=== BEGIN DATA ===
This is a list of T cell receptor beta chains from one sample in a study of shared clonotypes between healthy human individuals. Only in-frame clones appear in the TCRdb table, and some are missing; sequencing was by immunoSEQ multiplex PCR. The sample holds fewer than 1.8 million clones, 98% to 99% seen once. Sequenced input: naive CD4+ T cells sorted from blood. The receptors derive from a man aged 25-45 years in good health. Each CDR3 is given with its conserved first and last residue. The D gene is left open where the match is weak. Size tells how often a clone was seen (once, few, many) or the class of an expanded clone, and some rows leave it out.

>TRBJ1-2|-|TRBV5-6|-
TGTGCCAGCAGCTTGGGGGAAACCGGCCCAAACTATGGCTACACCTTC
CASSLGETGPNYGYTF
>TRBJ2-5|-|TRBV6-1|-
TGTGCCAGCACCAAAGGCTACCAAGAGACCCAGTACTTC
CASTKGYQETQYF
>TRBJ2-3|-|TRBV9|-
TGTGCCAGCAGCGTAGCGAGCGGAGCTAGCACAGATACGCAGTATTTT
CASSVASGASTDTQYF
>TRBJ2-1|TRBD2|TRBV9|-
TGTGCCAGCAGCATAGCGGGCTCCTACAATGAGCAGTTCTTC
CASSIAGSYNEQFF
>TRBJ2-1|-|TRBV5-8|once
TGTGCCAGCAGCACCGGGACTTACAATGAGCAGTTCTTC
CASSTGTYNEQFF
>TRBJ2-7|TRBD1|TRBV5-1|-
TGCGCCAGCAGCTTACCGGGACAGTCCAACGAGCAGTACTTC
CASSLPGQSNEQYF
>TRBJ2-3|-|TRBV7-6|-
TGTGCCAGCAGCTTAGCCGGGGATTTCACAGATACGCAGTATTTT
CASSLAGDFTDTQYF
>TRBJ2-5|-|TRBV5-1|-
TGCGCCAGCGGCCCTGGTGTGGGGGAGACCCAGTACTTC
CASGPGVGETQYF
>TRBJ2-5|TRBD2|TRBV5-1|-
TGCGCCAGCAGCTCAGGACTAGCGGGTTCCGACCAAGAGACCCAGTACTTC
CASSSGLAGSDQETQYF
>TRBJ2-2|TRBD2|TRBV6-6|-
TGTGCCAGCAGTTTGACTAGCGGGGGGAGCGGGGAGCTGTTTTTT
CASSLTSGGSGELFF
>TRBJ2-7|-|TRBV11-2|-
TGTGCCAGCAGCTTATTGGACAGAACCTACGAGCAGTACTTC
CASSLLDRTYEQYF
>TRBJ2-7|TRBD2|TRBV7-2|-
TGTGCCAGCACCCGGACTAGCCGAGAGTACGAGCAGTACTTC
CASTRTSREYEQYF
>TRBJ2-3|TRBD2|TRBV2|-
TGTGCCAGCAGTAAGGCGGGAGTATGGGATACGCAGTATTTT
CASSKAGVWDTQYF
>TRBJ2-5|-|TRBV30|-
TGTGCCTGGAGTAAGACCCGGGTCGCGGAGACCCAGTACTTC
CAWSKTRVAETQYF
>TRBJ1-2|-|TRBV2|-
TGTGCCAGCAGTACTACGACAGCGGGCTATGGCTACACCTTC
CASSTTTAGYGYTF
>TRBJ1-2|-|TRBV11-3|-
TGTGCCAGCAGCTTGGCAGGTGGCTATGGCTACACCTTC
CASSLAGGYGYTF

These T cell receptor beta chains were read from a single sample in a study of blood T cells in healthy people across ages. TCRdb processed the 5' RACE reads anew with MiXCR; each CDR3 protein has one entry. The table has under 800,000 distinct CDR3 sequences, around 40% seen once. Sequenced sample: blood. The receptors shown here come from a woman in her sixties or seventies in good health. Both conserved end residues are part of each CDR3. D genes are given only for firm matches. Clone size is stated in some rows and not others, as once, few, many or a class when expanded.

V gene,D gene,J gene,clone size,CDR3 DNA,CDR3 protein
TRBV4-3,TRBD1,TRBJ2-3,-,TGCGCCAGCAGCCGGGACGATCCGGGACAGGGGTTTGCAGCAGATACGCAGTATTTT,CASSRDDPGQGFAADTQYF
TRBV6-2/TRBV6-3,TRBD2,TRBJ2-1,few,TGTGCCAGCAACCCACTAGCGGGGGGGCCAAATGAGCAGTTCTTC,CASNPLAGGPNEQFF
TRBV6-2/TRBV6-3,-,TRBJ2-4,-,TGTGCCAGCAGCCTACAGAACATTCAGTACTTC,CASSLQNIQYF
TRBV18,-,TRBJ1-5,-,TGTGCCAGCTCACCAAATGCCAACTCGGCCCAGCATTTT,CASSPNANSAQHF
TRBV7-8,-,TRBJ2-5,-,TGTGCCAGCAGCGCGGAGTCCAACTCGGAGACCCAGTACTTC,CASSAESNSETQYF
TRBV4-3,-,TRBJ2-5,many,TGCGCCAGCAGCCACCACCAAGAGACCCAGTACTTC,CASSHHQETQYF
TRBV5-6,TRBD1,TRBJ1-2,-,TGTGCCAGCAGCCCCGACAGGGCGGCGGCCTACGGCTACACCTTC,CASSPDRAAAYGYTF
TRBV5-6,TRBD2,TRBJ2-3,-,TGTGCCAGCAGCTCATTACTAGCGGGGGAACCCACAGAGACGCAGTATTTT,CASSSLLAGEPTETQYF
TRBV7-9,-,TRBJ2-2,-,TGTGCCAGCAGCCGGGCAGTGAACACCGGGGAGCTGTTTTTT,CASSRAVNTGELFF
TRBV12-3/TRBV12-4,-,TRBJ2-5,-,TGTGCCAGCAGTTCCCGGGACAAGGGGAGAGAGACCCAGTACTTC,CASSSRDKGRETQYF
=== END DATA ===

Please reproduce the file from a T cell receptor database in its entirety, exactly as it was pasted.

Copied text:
This is a list of T cell receptor beta chains from one sample in a study of shared clonotypes between healthy human individuals. Only in-frame clones appear in the TCRdb table, and some are missing; sequencing was by immunoSEQ multiplex PCR. The sample holds fewer than 1.8 million clones, 98% to 99% seen once. Sequenced input: naive CD4+ T cells sorted from blood. The receptors derive from a man aged 25-45 years in good health. Each CDR3 is given with its conserved first and last residue. The D gene is left open where the match is weak. Size tells how often a clone was seen (once, few, many) or the class of an expanded clone, and some rows leave it out.

>TRBJ1-2|-|TRBV5-6|-
TGTGCCAGCAGCTTGGGGGAAACCGGCCCAAACTATGGCTACACCTTC
CASSLGETGPNYGYTF
>TRBJ2-5|-|TRBV6-1|-
TGTGCCAGCACCAAAGGCTACCAAGAGACCCAGTACTTC
CASTKGYQETQYF
>TRBJ2-3|-|TRBV9|-
TGTGCCAGCAGCGTAGCGAGCGGAGCTAGCACAGATACGCAGTATTTT
CASSVASGASTDTQYF
>TRBJ2-1|TRBD2|TRBV9|-
TGTGCCAGCAGCATAGCGGGCTCCTACAATGAGCAGTTCTTC
CASSIAGSYNEQFF
>TRBJ2-1|-|TRBV5-8|once
TGTGCCAGCAGCACCGGGACTTACAATGAGCAGTTCTTC
CASSTGTYNEQFF
>TRBJ2-7|TRBD1|TRBV5-1|-
TGCGCCAGCAGCTTACCGGGACAGTCCAACGAGCAGTACTTC
CASSLPGQSNEQYF
>TRBJ2-3|-|TRBV7-6|-
TGTGCCAGCAGCTTAGCCGGGGATTTCACAGATACGCAGTATTTT
CASSLAGDFTDTQYF
>TRBJ2-5|-|TRBV5-1|-
TGCGCCAGCGGCCCTGGTGTGGGGGAGACCCAGTACTTC
CASGPGVGETQYF
>TRBJ2-5|TRBD2|TRBV5-1|-
TGCGCCAGCAGCTCAGGACTAGCGGGTTCCGACCAAGAGACCCAGTACTTC
CASSSGLAGSDQETQYF
>TRBJ2-2|TRBD2|TRBV6-6|-
TGTGCCAGCAGTTTGACTAGCGGGGGGAGCGGGGAGCTGTTTTTT
CASSLTSGGSGELFF
>TRBJ2-7|-|TRBV11-2|-
TGTGCCAGCAGCTTATTGGACAGAACCTACGAGCAGTACTTC
CASSLLDRTYEQYF
>TRBJ2-7|TRBD2|TRBV7-2|-
TGTGCCAGCACCCGGACTAGCCGAGAGTACGAGCAGTACTTC
CASTRTSREYEQYF
>TRBJ2-3|TRBD2|TRBV2|-
TGTGCCAGCAGTAAGGCGGGAGTATGGGATACGCAGTATTTT
CASSKAGVWDTQYF
>TRBJ2-5|-|TRBV30|-
TGTGCCTGGAGTAAGACCCGGGTCGCGGAGACCCAGTACTTC
CAWSKTRVAETQYF
>TRBJ1-2|-|TRBV2|-
TGTGCCAGCAGTACTACGACAGCGGGCTATGGCTACACCTTC
CASSTTTAGYGYTF
>TRBJ1-2|-|TRBV11-3|-
TGTGCCAGCAGCTTGGCAGGTGGCTATGGCTACACCTTC
CASSLAGGYGYTF

These T cell receptor beta chains were read from a single sample in a study of blood T cells in healthy people across ages. TCRdb processed the 5' RACE reads anew with MiXCR; each CDR3 protein has one entry. The table has under 800,000 distinct CDR3 sequences, around 40% seen once. Sequenced sample: blood. The receptors shown here come from a woman in her sixties or seventies in good health. Both conserved end residues are part of each CDR3. D genes are given only for firm matches. Clone size is stated in some rows and not others, as once, few, many or a class when expanded.

V gene,D gene,J gene,clone size,CDR3 DNA,CDR3 protein
TRBV4-3,TRBD1,TRBJ2-3,-,TGCGCCAGCAGCCGGGACGATCCGGGACAGGGGTTTGCAGCAGATACGCAGTATTTT,CASSRDDPGQGFAADTQYF
TRBV6-2/TRBV6-3,TRBD2,TRBJ2-1,few,TGTGCCAGCAACCCACTAGCGGGGGGGCCAAATGAGCAGTTCTTC,CASNPLAGGPNEQFF
TRBV6-2/TRBV6-3,-,TRBJ2-4,-,TGTGCCAGCAGCCTACAGAACATTCAGTACTTC,CASSLQNIQYF
TRBV18,-,TRBJ1-5,-,TGTGCCAGCTCACCAAATGCCAACTCGGCCCAGCATTTT,CASSPNANSAQHF
TRBV7-8,-,TRBJ2-5,-,TGTGCCAGCAGCGCGGAGTCCAACTCGGAGACCCAGTACTTC,CASSAESNSETQYF
TRBV4-3,-,TRBJ2-5,many,TGCGCCAGCAGCCACCACCAAGAGACCCAGTACTTC,CASSHHQETQYF
TRBV5-6,TRBD1,TRBJ1-2,-,TGTGCCAGCAGCCCCGACAGGGCGGCGGCCTACGGCTACACCTTC,CASSPDRAAAYGYTF
TRBV5-6,TRBD2,TRBJ2-3,-,TGTGCCAGCAGCTCATTACTAGCGGGGGAACCCACAGAGACGCAGTATTTT,CASSSLLAGEPTETQYF
TRBV7-9,-,TRBJ2-2,-,TGTGCCAGCAGCCGGGCAGTGAACACCGGGGAGCTGTTTTTT,CASSRAVNTGELFF
TRBV12-3/TRBV12-4,-,TRBJ2-5,-,TGTGCCAGCAGTTCCCGGGACAAGGGGAGAGAGACCCAGTACTTC,CASSSRDKGRETQYF